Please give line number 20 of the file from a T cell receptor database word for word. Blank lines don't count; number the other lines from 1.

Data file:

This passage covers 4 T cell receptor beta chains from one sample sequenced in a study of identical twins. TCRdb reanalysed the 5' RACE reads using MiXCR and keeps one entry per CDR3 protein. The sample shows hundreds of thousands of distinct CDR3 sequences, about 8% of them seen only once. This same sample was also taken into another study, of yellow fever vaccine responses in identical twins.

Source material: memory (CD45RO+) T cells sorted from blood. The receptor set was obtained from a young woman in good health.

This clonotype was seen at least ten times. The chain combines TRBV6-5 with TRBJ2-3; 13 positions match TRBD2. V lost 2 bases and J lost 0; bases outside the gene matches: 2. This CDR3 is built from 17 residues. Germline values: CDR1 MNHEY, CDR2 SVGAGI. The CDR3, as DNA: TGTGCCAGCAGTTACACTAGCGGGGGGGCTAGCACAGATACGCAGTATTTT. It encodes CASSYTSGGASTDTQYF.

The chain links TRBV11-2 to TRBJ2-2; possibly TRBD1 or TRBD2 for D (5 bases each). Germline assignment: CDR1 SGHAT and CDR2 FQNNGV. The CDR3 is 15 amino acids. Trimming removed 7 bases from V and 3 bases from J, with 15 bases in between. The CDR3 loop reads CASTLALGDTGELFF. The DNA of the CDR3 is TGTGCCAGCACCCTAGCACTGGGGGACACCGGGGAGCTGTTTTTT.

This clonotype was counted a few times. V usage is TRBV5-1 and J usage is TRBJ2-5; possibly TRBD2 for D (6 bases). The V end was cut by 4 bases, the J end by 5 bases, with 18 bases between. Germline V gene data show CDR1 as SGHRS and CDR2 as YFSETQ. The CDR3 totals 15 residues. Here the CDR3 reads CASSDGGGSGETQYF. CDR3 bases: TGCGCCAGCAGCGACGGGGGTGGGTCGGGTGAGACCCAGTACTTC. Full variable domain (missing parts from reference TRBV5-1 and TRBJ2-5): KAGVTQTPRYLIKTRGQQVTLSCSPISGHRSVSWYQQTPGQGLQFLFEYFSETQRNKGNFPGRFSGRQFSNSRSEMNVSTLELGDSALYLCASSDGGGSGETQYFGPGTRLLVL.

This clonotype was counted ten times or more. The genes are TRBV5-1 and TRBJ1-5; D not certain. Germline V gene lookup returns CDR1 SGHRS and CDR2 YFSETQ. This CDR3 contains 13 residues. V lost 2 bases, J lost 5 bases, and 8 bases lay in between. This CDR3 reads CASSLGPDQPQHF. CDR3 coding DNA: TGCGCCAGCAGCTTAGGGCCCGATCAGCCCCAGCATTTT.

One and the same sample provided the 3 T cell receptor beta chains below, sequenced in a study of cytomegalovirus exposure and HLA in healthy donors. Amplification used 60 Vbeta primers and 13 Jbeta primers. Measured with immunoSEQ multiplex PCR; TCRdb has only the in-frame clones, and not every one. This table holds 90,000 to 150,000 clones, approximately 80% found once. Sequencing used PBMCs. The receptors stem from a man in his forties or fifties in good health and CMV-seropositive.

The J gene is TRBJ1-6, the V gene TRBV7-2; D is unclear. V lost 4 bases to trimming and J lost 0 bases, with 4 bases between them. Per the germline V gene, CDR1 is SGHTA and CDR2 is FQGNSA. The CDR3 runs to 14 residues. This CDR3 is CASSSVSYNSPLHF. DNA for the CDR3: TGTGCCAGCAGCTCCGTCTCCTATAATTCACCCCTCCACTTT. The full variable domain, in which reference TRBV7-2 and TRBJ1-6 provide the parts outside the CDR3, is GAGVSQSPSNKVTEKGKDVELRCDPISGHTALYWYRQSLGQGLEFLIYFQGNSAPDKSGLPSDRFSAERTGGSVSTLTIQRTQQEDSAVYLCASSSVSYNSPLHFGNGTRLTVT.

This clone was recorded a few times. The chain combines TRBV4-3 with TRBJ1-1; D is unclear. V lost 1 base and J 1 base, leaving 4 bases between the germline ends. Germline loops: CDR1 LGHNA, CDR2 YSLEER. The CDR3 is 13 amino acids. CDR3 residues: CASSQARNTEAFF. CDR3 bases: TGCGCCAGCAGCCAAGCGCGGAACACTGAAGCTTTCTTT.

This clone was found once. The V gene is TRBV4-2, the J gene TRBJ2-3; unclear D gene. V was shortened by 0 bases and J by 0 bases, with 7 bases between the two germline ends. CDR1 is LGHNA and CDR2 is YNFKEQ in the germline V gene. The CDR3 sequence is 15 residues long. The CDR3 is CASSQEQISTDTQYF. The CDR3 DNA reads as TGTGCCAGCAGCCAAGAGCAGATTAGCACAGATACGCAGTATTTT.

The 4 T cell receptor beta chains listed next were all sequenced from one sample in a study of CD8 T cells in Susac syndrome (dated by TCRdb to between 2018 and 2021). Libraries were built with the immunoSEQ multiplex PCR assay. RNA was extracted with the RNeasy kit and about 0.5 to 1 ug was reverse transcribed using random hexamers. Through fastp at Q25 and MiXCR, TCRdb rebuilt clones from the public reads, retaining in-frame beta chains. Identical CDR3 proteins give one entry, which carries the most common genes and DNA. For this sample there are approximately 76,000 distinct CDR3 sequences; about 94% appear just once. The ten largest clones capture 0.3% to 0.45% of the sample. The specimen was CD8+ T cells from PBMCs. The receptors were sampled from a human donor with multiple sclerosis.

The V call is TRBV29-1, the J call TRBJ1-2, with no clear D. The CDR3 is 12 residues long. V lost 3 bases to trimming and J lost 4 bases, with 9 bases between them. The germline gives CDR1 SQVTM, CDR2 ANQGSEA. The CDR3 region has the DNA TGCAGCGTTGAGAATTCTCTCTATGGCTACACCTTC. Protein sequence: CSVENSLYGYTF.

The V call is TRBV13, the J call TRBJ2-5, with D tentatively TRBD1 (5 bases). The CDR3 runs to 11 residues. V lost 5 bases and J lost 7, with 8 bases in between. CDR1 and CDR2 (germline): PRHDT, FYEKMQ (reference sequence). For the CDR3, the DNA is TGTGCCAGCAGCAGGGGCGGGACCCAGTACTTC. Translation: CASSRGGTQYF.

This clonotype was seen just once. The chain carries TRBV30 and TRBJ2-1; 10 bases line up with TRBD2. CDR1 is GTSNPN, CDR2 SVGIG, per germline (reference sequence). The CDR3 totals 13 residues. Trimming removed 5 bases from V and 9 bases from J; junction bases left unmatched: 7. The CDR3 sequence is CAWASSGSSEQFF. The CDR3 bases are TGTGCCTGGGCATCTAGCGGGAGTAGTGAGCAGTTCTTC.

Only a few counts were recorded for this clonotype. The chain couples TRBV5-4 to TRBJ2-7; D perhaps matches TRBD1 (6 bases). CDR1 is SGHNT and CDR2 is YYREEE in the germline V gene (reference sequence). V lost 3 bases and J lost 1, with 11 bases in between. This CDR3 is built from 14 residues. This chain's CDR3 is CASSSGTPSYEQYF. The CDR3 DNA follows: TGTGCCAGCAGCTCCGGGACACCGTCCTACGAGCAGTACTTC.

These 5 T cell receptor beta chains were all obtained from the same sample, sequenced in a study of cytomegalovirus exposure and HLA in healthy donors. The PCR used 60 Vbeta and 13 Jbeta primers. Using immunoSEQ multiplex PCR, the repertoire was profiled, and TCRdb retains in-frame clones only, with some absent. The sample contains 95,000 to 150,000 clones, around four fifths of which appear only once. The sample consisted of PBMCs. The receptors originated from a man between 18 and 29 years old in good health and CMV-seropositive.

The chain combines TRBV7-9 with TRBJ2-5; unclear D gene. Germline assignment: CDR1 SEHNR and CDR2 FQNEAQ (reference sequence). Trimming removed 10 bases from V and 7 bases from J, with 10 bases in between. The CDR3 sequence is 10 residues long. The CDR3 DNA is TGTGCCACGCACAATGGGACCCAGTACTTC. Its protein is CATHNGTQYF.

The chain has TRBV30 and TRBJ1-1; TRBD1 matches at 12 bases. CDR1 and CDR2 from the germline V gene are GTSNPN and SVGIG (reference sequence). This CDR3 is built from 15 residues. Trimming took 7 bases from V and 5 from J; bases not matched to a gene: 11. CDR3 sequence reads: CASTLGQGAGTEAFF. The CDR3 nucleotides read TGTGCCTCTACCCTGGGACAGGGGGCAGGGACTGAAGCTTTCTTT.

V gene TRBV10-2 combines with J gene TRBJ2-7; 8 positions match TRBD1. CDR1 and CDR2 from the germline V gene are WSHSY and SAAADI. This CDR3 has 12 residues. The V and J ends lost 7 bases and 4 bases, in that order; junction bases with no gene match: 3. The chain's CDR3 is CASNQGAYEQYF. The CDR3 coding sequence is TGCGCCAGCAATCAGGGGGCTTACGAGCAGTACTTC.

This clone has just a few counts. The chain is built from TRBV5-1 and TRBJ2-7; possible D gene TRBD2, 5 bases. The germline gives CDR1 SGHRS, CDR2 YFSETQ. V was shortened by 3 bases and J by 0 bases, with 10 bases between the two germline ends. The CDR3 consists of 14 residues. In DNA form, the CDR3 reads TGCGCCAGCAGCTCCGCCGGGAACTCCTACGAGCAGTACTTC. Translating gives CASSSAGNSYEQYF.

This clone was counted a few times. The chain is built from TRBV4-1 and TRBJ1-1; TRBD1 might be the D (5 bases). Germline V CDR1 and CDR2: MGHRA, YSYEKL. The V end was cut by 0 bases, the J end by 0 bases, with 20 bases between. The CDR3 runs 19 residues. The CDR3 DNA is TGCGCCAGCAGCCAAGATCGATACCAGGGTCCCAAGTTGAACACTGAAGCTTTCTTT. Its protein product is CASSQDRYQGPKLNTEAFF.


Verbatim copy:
This clone has just a few counts. The chain is built from TRBV5-1 and TRBJ2-7; possible D gene TRBD2, 5 bases. The germline gives CDR1 SGHRS, CDR2 YFSETQ. V was shortened by 3 bases and J by 0 bases, with 10 bases between the two germline ends. The CDR3 consists of 14 residues. In DNA form, the CDR3 reads TGCGCCAGCAGCTCCGCCGGGAACTCCTACGAGCAGTACTTC. Translating gives CASSSAGNSYEQYF.